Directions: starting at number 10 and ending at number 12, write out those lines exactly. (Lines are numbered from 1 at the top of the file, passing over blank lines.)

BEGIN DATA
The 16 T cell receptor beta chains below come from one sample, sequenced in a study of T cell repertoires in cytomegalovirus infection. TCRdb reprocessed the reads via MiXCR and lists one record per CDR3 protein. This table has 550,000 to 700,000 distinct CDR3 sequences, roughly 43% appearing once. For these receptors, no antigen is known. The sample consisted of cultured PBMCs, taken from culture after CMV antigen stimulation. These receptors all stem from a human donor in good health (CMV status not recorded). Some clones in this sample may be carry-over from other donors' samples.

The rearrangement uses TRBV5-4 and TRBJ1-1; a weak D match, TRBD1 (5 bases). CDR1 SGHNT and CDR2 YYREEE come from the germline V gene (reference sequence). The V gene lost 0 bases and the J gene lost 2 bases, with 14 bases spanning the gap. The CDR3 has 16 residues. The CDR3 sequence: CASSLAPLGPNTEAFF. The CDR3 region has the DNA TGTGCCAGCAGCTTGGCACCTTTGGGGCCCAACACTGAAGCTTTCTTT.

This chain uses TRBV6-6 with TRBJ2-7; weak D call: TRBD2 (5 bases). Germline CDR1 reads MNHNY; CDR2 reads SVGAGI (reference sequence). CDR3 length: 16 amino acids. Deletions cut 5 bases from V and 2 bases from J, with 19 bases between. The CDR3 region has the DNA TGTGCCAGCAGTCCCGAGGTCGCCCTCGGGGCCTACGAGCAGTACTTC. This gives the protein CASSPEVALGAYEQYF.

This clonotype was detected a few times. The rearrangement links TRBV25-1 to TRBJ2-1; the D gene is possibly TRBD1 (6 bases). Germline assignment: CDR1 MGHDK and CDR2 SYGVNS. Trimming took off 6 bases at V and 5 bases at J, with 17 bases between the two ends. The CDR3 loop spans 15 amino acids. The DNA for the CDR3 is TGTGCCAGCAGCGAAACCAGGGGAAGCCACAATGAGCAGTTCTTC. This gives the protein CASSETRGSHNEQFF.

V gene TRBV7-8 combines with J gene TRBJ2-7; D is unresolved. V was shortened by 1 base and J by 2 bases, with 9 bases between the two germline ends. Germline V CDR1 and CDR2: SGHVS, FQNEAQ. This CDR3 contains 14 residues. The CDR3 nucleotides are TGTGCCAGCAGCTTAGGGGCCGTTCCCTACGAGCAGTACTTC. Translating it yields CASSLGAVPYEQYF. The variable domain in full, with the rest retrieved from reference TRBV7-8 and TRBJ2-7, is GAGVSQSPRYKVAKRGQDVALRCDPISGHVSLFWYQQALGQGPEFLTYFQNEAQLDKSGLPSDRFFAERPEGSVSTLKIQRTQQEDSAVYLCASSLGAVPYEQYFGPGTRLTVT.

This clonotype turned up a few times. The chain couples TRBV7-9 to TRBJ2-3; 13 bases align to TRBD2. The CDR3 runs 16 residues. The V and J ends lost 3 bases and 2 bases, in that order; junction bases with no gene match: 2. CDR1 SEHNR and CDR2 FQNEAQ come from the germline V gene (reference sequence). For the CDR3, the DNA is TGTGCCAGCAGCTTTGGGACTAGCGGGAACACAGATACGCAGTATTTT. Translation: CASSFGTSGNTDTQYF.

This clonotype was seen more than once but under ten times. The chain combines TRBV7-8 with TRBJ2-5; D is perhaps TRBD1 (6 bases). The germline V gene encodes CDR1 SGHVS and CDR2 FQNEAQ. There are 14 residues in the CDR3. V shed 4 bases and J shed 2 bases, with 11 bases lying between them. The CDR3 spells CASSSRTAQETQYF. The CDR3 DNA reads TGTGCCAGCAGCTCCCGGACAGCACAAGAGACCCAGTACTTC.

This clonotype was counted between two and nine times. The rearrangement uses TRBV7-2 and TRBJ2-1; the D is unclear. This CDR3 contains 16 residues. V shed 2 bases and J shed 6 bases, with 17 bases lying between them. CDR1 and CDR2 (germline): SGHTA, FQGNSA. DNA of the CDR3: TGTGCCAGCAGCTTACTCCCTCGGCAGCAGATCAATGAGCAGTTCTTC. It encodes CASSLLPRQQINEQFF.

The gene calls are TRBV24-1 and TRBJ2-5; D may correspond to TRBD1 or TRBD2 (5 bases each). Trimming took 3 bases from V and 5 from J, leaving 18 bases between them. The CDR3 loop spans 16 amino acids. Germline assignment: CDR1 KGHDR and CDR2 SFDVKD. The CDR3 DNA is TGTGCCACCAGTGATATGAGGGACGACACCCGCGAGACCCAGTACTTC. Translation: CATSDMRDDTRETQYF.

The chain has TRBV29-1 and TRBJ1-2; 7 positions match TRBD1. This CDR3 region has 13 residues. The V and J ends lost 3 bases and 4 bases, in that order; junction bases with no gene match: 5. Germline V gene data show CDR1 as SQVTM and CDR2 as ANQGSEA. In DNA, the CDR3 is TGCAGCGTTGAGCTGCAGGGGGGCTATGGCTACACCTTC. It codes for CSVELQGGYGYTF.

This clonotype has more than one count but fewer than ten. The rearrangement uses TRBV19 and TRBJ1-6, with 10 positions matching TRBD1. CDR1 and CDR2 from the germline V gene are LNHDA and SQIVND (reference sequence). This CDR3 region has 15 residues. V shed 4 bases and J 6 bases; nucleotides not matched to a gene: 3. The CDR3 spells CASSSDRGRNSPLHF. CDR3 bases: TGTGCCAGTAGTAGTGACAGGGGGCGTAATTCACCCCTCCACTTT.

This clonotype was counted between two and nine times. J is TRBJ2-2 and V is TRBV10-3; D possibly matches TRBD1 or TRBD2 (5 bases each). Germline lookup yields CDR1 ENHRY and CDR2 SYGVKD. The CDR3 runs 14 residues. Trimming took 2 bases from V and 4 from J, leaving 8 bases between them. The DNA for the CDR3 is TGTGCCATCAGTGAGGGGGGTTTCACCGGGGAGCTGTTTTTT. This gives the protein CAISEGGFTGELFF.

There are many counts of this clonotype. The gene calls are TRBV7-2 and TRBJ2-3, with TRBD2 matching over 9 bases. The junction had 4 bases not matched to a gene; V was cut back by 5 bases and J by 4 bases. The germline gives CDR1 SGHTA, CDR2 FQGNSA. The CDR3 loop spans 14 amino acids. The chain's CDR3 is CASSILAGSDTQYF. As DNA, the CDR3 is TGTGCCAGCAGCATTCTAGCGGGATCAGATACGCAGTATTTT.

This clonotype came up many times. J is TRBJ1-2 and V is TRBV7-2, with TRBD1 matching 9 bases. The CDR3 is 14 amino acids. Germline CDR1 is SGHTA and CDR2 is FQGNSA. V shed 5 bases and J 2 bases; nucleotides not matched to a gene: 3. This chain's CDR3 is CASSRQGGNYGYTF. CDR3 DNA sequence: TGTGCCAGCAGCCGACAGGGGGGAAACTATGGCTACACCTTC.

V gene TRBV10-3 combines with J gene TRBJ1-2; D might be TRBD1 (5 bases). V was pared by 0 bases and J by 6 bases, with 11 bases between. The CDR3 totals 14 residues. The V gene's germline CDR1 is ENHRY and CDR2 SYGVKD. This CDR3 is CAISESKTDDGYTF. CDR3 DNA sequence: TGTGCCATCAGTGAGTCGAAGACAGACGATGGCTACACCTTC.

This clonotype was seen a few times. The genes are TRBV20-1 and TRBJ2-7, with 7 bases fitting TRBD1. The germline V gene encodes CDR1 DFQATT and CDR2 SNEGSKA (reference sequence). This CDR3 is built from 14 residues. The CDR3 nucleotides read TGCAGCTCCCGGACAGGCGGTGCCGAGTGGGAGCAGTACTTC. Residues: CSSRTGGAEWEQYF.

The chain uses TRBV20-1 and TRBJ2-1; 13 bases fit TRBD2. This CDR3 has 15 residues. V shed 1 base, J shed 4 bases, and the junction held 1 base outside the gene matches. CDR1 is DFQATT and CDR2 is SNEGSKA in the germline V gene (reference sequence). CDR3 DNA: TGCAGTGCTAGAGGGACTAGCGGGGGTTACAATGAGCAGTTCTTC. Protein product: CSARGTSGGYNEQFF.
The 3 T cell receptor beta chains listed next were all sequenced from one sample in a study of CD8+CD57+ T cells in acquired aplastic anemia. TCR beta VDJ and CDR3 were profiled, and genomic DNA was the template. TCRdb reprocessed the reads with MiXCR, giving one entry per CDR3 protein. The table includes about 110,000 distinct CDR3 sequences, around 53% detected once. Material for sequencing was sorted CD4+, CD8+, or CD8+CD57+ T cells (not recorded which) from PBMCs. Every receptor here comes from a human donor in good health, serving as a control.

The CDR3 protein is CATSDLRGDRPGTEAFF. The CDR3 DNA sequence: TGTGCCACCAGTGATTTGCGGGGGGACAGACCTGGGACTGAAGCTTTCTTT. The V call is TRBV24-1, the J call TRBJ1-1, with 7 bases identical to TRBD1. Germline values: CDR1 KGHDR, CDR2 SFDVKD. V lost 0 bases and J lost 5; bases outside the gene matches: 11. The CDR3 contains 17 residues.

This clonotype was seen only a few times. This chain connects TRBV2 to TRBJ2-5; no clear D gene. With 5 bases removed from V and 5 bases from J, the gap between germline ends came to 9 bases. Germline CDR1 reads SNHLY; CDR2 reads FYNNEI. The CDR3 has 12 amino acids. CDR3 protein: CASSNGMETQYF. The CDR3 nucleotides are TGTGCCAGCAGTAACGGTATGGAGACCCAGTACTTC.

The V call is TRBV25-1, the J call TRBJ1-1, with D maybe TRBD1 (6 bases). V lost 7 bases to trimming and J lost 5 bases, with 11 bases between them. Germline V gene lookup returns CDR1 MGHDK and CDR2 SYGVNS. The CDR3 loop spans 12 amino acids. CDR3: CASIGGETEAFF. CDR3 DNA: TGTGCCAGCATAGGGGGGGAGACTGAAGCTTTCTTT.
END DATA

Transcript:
The chain has TRBV29-1 and TRBJ1-2; 7 positions match TRBD1. This CDR3 region has 13 residues. The V and J ends lost 3 bases and 4 bases, in that order; junction bases with no gene match: 5. Germline V gene data show CDR1 as SQVTM and CDR2 as ANQGSEA. In DNA, the CDR3 is TGCAGCGTTGAGCTGCAGGGGGGCTATGGCTACACCTTC. It codes for CSVELQGGYGYTF.

This clonotype has more than one count but fewer than ten. The rearrangement uses TRBV19 and TRBJ1-6, with 10 positions matching TRBD1. CDR1 and CDR2 from the germline V gene are LNHDA and SQIVND (reference sequence). This CDR3 region has 15 residues. V shed 4 bases and J 6 bases; nucleotides not matched to a gene: 3. The CDR3 spells CASSSDRGRNSPLHF. CDR3 bases: TGTGCCAGTAGTAGTGACAGGGGGCGTAATTCACCCCTCCACTTT.

This clonotype was counted between two and nine times. J is TRBJ2-2 and V is TRBV10-3; D possibly matches TRBD1 or TRBD2 (5 bases each). Germline lookup yields CDR1 ENHRY and CDR2 SYGVKD. The CDR3 runs 14 residues. Trimming took 2 bases from V and 4 from J, leaving 8 bases between them. The DNA for the CDR3 is TGTGCCATCAGTGAGGGGGGTTTCACCGGGGAGCTGTTTTTT. This gives the protein CAISEGGFTGELFF.